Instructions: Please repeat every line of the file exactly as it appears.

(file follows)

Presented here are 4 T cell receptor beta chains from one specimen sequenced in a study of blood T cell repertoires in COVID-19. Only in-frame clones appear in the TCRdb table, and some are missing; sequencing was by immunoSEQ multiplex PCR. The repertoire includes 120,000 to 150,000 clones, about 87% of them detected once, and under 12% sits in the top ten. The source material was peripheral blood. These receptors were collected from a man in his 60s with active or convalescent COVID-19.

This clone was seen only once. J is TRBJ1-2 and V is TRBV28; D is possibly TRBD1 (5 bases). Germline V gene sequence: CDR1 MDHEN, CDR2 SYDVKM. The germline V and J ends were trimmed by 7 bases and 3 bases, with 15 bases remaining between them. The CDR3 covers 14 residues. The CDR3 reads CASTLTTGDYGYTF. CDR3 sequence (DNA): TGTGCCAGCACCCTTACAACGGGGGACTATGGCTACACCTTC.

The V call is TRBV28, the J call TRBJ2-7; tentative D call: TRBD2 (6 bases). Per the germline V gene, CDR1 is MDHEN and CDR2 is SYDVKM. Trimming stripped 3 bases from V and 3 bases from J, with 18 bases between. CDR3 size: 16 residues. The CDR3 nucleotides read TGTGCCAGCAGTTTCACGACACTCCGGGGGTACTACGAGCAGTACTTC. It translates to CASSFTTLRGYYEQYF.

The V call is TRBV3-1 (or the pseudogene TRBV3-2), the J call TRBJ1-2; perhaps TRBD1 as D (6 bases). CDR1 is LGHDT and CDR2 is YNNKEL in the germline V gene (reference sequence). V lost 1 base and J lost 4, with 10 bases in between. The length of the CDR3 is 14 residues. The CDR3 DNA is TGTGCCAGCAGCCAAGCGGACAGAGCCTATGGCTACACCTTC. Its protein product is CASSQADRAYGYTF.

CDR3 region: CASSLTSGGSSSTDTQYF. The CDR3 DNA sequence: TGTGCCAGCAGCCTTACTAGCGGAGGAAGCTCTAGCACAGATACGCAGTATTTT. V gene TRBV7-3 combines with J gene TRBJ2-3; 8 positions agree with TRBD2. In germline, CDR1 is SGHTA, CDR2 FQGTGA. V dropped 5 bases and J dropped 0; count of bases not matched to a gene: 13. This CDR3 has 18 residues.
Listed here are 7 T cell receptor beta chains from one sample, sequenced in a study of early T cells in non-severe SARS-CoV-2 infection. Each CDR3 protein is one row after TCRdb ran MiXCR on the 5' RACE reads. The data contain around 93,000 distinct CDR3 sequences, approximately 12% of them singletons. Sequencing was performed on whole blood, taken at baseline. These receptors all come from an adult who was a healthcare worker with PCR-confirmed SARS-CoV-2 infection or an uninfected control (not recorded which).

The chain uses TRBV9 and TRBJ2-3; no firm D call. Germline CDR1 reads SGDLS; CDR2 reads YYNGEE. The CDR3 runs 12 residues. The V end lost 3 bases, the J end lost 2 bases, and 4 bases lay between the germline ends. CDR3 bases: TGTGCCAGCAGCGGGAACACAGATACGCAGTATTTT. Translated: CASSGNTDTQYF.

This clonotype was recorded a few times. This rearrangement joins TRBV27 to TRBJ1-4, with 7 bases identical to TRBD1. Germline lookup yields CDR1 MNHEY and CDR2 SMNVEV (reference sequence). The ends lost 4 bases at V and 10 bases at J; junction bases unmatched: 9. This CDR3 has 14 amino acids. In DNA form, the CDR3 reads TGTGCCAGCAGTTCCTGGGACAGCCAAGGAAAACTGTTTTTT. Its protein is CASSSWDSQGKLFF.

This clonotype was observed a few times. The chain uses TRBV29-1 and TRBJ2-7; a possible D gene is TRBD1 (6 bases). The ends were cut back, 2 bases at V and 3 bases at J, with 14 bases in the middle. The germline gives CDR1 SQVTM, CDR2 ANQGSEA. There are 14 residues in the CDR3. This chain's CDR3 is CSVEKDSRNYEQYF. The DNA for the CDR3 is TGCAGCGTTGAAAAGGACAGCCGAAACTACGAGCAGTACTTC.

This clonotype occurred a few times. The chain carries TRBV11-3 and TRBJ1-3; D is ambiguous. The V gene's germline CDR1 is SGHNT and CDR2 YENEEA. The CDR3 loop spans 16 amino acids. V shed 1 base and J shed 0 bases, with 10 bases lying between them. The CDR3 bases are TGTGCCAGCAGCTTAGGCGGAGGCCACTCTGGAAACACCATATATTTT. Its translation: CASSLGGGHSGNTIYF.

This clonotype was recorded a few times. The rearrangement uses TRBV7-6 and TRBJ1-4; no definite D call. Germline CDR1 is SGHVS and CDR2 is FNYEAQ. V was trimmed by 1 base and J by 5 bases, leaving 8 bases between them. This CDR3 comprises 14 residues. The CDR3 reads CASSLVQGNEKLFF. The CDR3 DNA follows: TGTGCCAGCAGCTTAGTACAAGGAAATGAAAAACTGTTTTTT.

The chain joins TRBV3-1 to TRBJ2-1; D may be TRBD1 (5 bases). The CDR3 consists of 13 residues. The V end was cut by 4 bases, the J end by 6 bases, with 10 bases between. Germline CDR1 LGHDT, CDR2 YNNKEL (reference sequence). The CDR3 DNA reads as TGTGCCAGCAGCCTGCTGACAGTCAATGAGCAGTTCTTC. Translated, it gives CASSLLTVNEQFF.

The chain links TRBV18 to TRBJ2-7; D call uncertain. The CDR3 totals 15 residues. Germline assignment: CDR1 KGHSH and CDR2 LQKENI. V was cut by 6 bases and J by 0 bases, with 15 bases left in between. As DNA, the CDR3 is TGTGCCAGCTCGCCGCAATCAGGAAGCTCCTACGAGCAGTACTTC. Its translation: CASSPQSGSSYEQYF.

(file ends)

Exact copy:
Presented here are 4 T cell receptor beta chains from one specimen sequenced in a study of blood T cell repertoires in COVID-19. Only in-frame clones appear in the TCRdb table, and some are missing; sequencing was by immunoSEQ multiplex PCR. The repertoire includes 120,000 to 150,000 clones, about 87% of them detected once, and under 12% sits in the top ten. The source material was peripheral blood. These receptors were collected from a man in his 60s with active or convalescent COVID-19.

This clone was seen only once. J is TRBJ1-2 and V is TRBV28; D is possibly TRBD1 (5 bases). Germline V gene sequence: CDR1 MDHEN, CDR2 SYDVKM. The germline V and J ends were trimmed by 7 bases and 3 bases, with 15 bases remaining between them. The CDR3 covers 14 residues. The CDR3 reads CASTLTTGDYGYTF. CDR3 sequence (DNA): TGTGCCAGCACCCTTACAACGGGGGACTATGGCTACACCTTC.

The V call is TRBV28, the J call TRBJ2-7; tentative D call: TRBD2 (6 bases). Per the germline V gene, CDR1 is MDHEN and CDR2 is SYDVKM. Trimming stripped 3 bases from V and 3 bases from J, with 18 bases between. CDR3 size: 16 residues. The CDR3 nucleotides read TGTGCCAGCAGTTTCACGACACTCCGGGGGTACTACGAGCAGTACTTC. It translates to CASSFTTLRGYYEQYF.

The V call is TRBV3-1 (or the pseudogene TRBV3-2), the J call TRBJ1-2; perhaps TRBD1 as D (6 bases). CDR1 is LGHDT and CDR2 is YNNKEL in the germline V gene (reference sequence). V lost 1 base and J lost 4, with 10 bases in between. The length of the CDR3 is 14 residues. The CDR3 DNA is TGTGCCAGCAGCCAAGCGGACAGAGCCTATGGCTACACCTTC. Its protein product is CASSQADRAYGYTF.

CDR3 region: CASSLTSGGSSSTDTQYF. The CDR3 DNA sequence: TGTGCCAGCAGCCTTACTAGCGGAGGAAGCTCTAGCACAGATACGCAGTATTTT. V gene TRBV7-3 combines with J gene TRBJ2-3; 8 positions agree with TRBD2. In germline, CDR1 is SGHTA, CDR2 FQGTGA. V dropped 5 bases and J dropped 0; count of bases not matched to a gene: 13. This CDR3 has 18 residues.
Listed here are 7 T cell receptor beta chains from one sample, sequenced in a study of early T cells in non-severe SARS-CoV-2 infection. Each CDR3 protein is one row after TCRdb ran MiXCR on the 5' RACE reads. The data contain around 93,000 distinct CDR3 sequences, approximately 12% of them singletons. Sequencing was performed on whole blood, taken at baseline. These receptors all come from an adult who was a healthcare worker with PCR-confirmed SARS-CoV-2 infection or an uninfected control (not recorded which).

The chain uses TRBV9 and TRBJ2-3; no firm D call. Germline CDR1 reads SGDLS; CDR2 reads YYNGEE. The CDR3 runs 12 residues. The V end lost 3 bases, the J end lost 2 bases, and 4 bases lay between the germline ends. CDR3 bases: TGTGCCAGCAGCGGGAACACAGATACGCAGTATTTT. Translated: CASSGNTDTQYF.

This clonotype was recorded a few times. This rearrangement joins TRBV27 to TRBJ1-4, with 7 bases identical to TRBD1. Germline lookup yields CDR1 MNHEY and CDR2 SMNVEV (reference sequence). The ends lost 4 bases at V and 10 bases at J; junction bases unmatched: 9. This CDR3 has 14 amino acids. In DNA form, the CDR3 reads TGTGCCAGCAGTTCCTGGGACAGCCAAGGAAAACTGTTTTTT. Its protein is CASSSWDSQGKLFF.

This clonotype was observed a few times. The chain uses TRBV29-1 and TRBJ2-7; a possible D gene is TRBD1 (6 bases). The ends were cut back, 2 bases at V and 3 bases at J, with 14 bases in the middle. The germline gives CDR1 SQVTM, CDR2 ANQGSEA. There are 14 residues in the CDR3. This chain's CDR3 is CSVEKDSRNYEQYF. The DNA for the CDR3 is TGCAGCGTTGAAAAGGACAGCCGAAACTACGAGCAGTACTTC.

This clonotype occurred a few times. The chain carries TRBV11-3 and TRBJ1-3; D is ambiguous. The V gene's germline CDR1 is SGHNT and CDR2 YENEEA. The CDR3 loop spans 16 amino acids. V shed 1 base and J shed 0 bases, with 10 bases lying between them. The CDR3 bases are TGTGCCAGCAGCTTAGGCGGAGGCCACTCTGGAAACACCATATATTTT. Its translation: CASSLGGGHSGNTIYF.

This clonotype was recorded a few times. The rearrangement uses TRBV7-6 and TRBJ1-4; no definite D call. Germline CDR1 is SGHVS and CDR2 is FNYEAQ. V was trimmed by 1 base and J by 5 bases, leaving 8 bases between them. This CDR3 comprises 14 residues. The CDR3 reads CASSLVQGNEKLFF. The CDR3 DNA follows: TGTGCCAGCAGCTTAGTACAAGGAAATGAAAAACTGTTTTTT.

The chain joins TRBV3-1 to TRBJ2-1; D may be TRBD1 (5 bases). The CDR3 consists of 13 residues. The V end was cut by 4 bases, the J end by 6 bases, with 10 bases between. Germline CDR1 LGHDT, CDR2 YNNKEL (reference sequence). The CDR3 DNA reads as TGTGCCAGCAGCCTGCTGACAGTCAATGAGCAGTTCTTC. Translated, it gives CASSLLTVNEQFF.

The chain links TRBV18 to TRBJ2-7; D call uncertain. The CDR3 totals 15 residues. Germline assignment: CDR1 KGHSH and CDR2 LQKENI. V was cut by 6 bases and J by 0 bases, with 15 bases left in between. As DNA, the CDR3 is TGTGCCAGCTCGCCGCAATCAGGAAGCTCCTACGAGCAGTACTTC. Its translation: CASSPQSGSSYEQYF.